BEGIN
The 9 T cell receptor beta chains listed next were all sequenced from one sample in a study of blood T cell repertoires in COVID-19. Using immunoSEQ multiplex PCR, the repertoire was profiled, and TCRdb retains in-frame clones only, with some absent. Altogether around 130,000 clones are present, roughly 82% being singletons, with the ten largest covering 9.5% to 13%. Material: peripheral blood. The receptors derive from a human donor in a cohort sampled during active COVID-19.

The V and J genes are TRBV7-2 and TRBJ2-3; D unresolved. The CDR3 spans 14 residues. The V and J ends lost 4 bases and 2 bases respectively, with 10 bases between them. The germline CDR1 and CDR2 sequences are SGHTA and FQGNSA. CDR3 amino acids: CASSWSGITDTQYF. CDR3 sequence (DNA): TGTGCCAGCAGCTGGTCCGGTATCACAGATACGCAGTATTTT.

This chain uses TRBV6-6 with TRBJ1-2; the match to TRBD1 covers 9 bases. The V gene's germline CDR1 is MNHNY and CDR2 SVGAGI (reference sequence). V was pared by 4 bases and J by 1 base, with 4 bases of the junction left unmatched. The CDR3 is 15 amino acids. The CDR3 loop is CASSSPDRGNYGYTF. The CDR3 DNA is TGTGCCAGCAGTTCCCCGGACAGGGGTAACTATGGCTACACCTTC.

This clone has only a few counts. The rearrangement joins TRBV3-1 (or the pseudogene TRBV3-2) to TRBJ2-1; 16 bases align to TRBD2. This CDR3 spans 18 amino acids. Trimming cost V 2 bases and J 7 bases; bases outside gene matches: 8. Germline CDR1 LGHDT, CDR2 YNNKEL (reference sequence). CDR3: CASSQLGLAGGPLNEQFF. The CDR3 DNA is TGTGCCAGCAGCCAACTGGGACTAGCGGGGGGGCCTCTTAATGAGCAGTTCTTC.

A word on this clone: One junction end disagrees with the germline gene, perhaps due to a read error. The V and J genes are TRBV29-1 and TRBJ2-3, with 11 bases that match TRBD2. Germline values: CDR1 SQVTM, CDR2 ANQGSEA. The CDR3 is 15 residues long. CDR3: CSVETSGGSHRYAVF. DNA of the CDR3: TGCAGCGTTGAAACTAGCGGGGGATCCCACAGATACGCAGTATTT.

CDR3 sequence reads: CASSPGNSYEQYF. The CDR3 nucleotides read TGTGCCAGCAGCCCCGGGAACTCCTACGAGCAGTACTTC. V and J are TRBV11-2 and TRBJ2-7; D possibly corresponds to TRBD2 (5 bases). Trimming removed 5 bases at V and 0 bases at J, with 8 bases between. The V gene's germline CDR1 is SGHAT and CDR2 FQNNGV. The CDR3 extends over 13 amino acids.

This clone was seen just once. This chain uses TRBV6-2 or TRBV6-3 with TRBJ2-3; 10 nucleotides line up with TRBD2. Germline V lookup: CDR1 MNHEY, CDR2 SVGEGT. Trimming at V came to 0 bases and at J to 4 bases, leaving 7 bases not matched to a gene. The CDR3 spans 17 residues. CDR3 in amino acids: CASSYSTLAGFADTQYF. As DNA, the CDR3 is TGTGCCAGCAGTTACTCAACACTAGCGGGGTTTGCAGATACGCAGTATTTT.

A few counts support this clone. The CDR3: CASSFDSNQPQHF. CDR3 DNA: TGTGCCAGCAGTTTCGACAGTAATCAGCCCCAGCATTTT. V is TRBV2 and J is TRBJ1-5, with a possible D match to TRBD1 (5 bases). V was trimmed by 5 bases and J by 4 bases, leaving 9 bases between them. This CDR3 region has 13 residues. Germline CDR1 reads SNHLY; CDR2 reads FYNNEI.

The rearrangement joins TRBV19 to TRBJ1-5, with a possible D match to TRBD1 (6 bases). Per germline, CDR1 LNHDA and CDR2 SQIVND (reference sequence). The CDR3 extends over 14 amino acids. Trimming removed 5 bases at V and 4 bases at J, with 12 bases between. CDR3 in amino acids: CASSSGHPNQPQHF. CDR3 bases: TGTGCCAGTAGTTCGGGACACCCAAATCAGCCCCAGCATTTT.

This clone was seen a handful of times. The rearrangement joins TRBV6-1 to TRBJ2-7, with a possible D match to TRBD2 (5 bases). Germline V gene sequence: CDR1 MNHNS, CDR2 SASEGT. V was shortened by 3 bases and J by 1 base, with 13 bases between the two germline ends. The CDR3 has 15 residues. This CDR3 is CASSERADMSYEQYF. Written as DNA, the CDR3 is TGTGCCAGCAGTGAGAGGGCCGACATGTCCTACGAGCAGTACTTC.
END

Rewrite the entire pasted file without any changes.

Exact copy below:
The 9 T cell receptor beta chains listed next were all sequenced from one sample in a study of blood T cell repertoires in COVID-19. Using immunoSEQ multiplex PCR, the repertoire was profiled, and TCRdb retains in-frame clones only, with some absent. Altogether around 130,000 clones are present, roughly 82% being singletons, with the ten largest covering 9.5% to 13%. Material: peripheral blood. The receptors derive from a human donor in a cohort sampled during active COVID-19.

The V and J genes are TRBV7-2 and TRBJ2-3; D unresolved. The CDR3 spans 14 residues. The V and J ends lost 4 bases and 2 bases respectively, with 10 bases between them. The germline CDR1 and CDR2 sequences are SGHTA and FQGNSA. CDR3 amino acids: CASSWSGITDTQYF. CDR3 sequence (DNA): TGTGCCAGCAGCTGGTCCGGTATCACAGATACGCAGTATTTT.

This chain uses TRBV6-6 with TRBJ1-2; the match to TRBD1 covers 9 bases. The V gene's germline CDR1 is MNHNY and CDR2 SVGAGI (reference sequence). V was pared by 4 bases and J by 1 base, with 4 bases of the junction left unmatched. The CDR3 is 15 amino acids. The CDR3 loop is CASSSPDRGNYGYTF. The CDR3 DNA is TGTGCCAGCAGTTCCCCGGACAGGGGTAACTATGGCTACACCTTC.

This clone has only a few counts. The rearrangement joins TRBV3-1 (or the pseudogene TRBV3-2) to TRBJ2-1; 16 bases align to TRBD2. This CDR3 spans 18 amino acids. Trimming cost V 2 bases and J 7 bases; bases outside gene matches: 8. Germline CDR1 LGHDT, CDR2 YNNKEL (reference sequence). CDR3: CASSQLGLAGGPLNEQFF. The CDR3 DNA is TGTGCCAGCAGCCAACTGGGACTAGCGGGGGGGCCTCTTAATGAGCAGTTCTTC.

A word on this clone: One junction end disagrees with the germline gene, perhaps due to a read error. The V and J genes are TRBV29-1 and TRBJ2-3, with 11 bases that match TRBD2. Germline values: CDR1 SQVTM, CDR2 ANQGSEA. The CDR3 is 15 residues long. CDR3: CSVETSGGSHRYAVF. DNA of the CDR3: TGCAGCGTTGAAACTAGCGGGGGATCCCACAGATACGCAGTATTT.

CDR3 sequence reads: CASSPGNSYEQYF. The CDR3 nucleotides read TGTGCCAGCAGCCCCGGGAACTCCTACGAGCAGTACTTC. V and J are TRBV11-2 and TRBJ2-7; D possibly corresponds to TRBD2 (5 bases). Trimming removed 5 bases at V and 0 bases at J, with 8 bases between. The V gene's germline CDR1 is SGHAT and CDR2 FQNNGV. The CDR3 extends over 13 amino acids.

This clone was seen just once. This chain uses TRBV6-2 or TRBV6-3 with TRBJ2-3; 10 nucleotides line up with TRBD2. Germline V lookup: CDR1 MNHEY, CDR2 SVGEGT. Trimming at V came to 0 bases and at J to 4 bases, leaving 7 bases not matched to a gene. The CDR3 spans 17 residues. CDR3 in amino acids: CASSYSTLAGFADTQYF. As DNA, the CDR3 is TGTGCCAGCAGTTACTCAACACTAGCGGGGTTTGCAGATACGCAGTATTTT.

A few counts support this clone. The CDR3: CASSFDSNQPQHF. CDR3 DNA: TGTGCCAGCAGTTTCGACAGTAATCAGCCCCAGCATTTT. V is TRBV2 and J is TRBJ1-5, with a possible D match to TRBD1 (5 bases). V was trimmed by 5 bases and J by 4 bases, leaving 9 bases between them. This CDR3 region has 13 residues. Germline CDR1 reads SNHLY; CDR2 reads FYNNEI.

The rearrangement joins TRBV19 to TRBJ1-5, with a possible D match to TRBD1 (6 bases). Per germline, CDR1 LNHDA and CDR2 SQIVND (reference sequence). The CDR3 extends over 14 amino acids. Trimming removed 5 bases at V and 4 bases at J, with 12 bases between. CDR3 in amino acids: CASSSGHPNQPQHF. CDR3 bases: TGTGCCAGTAGTTCGGGACACCCAAATCAGCCCCAGCATTTT.

This clone was seen a handful of times. The rearrangement joins TRBV6-1 to TRBJ2-7, with a possible D match to TRBD2 (5 bases). Germline V gene sequence: CDR1 MNHNS, CDR2 SASEGT. V was shortened by 3 bases and J by 1 base, with 13 bases between the two germline ends. The CDR3 has 15 residues. This CDR3 is CASSERADMSYEQYF. Written as DNA, the CDR3 is TGTGCCAGCAGTGAGAGGGCCGACATGTCCTACGAGCAGTACTTC.